I think there's always the possibility of redemption. Even in New York City, we've seen some major improvements from the way the system was 20 years ago. There's still a lot to do—we know that training workers and parents, reducing caseload size, developing therapeutic foster care, strengthening kinship care, and putting more emphasis into preventive care are all solutions.
Unfortunately, if a child is in a situation where removal from the home becomes neccessary, there's already been trauma. Putting a traumatized child into a 'system,' not a home, with strangers is creating a perfect storm for further trauma.
As a teenage girl, you jumped at the chance to model because, as you write, you would do “anything that will make me feel less invisible.” It occurred to me that so much of your current work is about really and truly seeing the girls that you help. When was the first time, in your journey, that you felt really and truly seen?
That's a really hard question. Probably the time I write about in the book at the conference in Canada [at which Lloyd spoke publicly to other survivors]. I was honest and open with people about my experiences, and because they were survivors, they heard me and saw me and, best of all, accepted me.
While your story is similar to other victims of exploitation and trafficking in some regards, you were an anomaly in that you had a loving mother for the early years of your life. You write, “those formative years helped lay a foundation and a memory of nurturing that would be instrumental in my own recovery process.” It seems like you're suggesting that learning to be nurtured is a bit like riding a bike, where you can “jump back on” later if you've had the experience in the past, even if it was long ago. Is this right?
I don't know that you always can get back to that, but it's incredibly hard to develop it later in life if you missed out totally. The studies of feral children show us that without even a little nurturing and love very early in life, there are certain developmental milestones that are totally missed. I'm very lucky to have had the early experiences that I had.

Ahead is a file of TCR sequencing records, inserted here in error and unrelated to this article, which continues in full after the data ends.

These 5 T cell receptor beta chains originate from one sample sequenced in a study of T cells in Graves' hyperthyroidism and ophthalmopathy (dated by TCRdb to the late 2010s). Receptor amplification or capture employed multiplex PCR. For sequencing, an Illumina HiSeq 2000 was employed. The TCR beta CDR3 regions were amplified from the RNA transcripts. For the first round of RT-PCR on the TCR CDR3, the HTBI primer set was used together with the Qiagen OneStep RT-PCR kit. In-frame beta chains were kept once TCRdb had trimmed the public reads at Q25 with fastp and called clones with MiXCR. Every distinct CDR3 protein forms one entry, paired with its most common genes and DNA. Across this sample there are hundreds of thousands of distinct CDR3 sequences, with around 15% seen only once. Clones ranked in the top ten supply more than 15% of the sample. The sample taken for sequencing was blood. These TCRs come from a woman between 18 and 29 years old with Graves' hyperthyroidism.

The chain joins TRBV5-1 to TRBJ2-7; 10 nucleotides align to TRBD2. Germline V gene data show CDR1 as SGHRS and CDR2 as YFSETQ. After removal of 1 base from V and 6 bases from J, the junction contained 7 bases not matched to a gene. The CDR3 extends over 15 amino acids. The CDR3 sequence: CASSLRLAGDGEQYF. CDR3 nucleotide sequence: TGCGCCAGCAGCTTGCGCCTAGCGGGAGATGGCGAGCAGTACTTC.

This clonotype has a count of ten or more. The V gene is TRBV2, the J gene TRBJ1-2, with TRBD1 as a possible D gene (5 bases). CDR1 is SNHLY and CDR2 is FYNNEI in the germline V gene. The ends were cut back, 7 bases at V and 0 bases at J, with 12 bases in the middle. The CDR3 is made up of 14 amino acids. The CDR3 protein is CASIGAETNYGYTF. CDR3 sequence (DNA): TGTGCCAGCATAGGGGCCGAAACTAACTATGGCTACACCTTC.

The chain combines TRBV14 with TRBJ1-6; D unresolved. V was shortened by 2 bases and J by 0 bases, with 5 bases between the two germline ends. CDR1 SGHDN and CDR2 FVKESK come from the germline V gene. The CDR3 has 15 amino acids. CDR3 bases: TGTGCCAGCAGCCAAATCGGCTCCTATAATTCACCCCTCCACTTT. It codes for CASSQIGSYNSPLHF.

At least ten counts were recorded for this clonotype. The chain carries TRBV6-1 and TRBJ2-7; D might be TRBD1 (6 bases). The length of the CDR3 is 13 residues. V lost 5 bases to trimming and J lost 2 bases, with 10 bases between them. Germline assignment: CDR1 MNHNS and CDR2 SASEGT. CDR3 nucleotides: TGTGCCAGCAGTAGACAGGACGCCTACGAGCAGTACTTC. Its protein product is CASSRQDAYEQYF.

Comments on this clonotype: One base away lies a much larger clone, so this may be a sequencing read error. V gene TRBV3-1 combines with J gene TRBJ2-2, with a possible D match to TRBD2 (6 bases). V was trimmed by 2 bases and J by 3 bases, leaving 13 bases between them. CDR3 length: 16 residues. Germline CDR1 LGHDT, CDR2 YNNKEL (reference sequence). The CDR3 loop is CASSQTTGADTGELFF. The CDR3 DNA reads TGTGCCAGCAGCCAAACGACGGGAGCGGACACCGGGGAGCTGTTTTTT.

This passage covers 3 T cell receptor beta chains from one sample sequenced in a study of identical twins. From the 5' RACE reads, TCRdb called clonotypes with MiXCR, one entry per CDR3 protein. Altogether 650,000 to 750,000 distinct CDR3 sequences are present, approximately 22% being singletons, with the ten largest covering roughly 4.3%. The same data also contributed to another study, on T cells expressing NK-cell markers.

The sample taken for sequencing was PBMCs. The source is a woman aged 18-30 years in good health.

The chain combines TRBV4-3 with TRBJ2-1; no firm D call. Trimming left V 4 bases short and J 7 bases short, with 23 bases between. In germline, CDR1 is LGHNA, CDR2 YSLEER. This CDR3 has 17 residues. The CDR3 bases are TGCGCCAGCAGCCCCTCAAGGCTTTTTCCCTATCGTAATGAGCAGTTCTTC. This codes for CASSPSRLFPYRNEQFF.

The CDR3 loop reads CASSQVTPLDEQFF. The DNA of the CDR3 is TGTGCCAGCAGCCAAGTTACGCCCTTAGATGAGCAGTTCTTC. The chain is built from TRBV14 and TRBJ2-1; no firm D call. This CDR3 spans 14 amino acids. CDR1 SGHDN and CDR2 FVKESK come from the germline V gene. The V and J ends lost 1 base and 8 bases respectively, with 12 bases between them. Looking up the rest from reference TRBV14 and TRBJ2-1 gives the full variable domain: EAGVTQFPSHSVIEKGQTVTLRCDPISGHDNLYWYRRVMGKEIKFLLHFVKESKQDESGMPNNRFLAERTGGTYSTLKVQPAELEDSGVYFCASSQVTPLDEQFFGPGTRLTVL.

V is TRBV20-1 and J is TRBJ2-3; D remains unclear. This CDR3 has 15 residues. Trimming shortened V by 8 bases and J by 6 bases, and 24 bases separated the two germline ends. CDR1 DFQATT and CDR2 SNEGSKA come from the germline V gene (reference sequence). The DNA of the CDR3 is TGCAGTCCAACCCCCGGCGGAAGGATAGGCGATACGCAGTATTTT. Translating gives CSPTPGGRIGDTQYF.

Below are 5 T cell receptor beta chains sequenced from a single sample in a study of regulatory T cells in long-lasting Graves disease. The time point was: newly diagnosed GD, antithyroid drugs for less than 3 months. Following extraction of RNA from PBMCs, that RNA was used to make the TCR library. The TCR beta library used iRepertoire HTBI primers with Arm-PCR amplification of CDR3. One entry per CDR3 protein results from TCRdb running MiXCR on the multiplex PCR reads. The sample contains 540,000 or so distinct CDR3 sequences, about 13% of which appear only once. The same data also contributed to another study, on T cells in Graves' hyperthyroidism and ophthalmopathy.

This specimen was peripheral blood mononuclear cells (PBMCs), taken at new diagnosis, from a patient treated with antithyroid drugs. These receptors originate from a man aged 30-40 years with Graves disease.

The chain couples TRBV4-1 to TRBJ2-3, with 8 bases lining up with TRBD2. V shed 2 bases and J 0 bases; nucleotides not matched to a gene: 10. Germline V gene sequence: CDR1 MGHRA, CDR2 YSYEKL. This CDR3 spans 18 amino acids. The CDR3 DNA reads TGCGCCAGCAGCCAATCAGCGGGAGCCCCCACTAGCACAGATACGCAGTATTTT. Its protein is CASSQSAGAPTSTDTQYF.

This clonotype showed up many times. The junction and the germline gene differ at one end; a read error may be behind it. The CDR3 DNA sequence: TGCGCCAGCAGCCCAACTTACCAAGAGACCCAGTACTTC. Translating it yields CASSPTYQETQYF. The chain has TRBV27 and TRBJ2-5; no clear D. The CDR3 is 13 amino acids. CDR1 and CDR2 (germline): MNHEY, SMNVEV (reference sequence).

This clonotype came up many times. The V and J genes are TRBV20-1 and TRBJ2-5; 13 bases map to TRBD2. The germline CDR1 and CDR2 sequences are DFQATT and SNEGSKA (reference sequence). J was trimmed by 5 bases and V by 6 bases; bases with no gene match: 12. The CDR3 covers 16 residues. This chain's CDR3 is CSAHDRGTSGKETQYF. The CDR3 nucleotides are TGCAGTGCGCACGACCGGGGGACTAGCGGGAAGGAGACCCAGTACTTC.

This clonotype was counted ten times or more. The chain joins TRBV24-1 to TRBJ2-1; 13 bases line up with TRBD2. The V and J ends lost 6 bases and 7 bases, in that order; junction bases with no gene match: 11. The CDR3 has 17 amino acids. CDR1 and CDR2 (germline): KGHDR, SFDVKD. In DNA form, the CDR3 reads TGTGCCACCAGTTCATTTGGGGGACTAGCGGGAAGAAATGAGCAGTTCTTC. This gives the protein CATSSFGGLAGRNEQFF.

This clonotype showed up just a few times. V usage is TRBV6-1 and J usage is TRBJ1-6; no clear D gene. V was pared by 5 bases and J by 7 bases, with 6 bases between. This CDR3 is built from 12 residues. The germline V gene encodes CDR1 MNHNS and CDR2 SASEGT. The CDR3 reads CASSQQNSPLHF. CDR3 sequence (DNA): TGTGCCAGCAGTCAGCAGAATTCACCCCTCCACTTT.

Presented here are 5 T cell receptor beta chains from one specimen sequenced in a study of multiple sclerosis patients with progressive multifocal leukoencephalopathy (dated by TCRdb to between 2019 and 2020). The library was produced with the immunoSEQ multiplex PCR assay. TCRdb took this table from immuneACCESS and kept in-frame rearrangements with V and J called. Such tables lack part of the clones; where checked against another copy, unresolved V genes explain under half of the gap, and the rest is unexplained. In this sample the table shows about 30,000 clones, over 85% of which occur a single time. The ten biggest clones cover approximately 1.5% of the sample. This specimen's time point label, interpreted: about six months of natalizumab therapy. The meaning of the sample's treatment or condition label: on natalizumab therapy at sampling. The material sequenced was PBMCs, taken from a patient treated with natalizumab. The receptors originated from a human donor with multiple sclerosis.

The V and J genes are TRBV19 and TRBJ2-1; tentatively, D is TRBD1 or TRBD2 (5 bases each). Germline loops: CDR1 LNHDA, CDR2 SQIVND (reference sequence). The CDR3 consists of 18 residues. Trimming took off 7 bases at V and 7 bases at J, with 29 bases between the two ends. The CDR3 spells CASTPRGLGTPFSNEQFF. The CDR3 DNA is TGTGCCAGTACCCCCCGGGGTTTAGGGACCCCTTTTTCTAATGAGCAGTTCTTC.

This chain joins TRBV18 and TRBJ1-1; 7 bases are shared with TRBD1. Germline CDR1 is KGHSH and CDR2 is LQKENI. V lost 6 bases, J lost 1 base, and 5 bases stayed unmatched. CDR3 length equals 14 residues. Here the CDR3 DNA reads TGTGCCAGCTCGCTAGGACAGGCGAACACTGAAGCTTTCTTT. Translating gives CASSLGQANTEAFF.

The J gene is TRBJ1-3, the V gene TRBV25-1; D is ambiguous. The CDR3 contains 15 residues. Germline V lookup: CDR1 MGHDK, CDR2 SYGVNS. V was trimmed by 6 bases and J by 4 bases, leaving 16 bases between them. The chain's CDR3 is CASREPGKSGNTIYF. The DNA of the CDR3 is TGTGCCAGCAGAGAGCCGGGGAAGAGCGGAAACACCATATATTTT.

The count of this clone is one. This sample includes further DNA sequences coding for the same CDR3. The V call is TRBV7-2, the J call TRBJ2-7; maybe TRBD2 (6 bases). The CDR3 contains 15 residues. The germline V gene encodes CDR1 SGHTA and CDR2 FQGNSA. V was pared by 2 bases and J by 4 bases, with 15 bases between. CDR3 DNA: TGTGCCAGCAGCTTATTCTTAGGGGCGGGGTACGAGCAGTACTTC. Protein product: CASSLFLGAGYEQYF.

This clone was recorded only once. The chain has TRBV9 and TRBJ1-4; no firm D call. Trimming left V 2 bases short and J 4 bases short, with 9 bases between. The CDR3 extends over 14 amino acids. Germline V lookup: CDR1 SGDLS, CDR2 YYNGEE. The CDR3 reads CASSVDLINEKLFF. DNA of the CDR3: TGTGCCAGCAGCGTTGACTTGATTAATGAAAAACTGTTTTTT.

You write about the infuriating glorification of “the pimp” in our culture, adding that, though the typical image that Americans have in their minds is that of an African American man, it is actually far afield of the reality of who profits off of sex exploitation. Can you set us straight? Who is buying and selling girls and women in America?
Men are buying them. Every age, race, socio-economic background of men are 'johns.' It's a little more complicated who's doing the selling. The truth is that the average street pimp selling American girls is often a man of color, however, Mexican pimps are selling Mexican girls, Russian men are selling Russian girls etc. Those who profit off the sex industry overall are not the ones who are standing out on the street. They're the owners of massage parlors, escort agencies, strip clubs, and brothels.
What internal and external factors allowed you to finally leave your exploiter/abuser?
Its a long, involved story but the short version is that it happened in stages and that there was definitely a higher power at work in orchestrating events. He had to leave the country at one point and that gave me a window of freedom that I wouldn't have otherwise had. At the same time, I started going to church and something happened inside me, a conversion experience, that made me want something better for my life and believe that it was actually possible.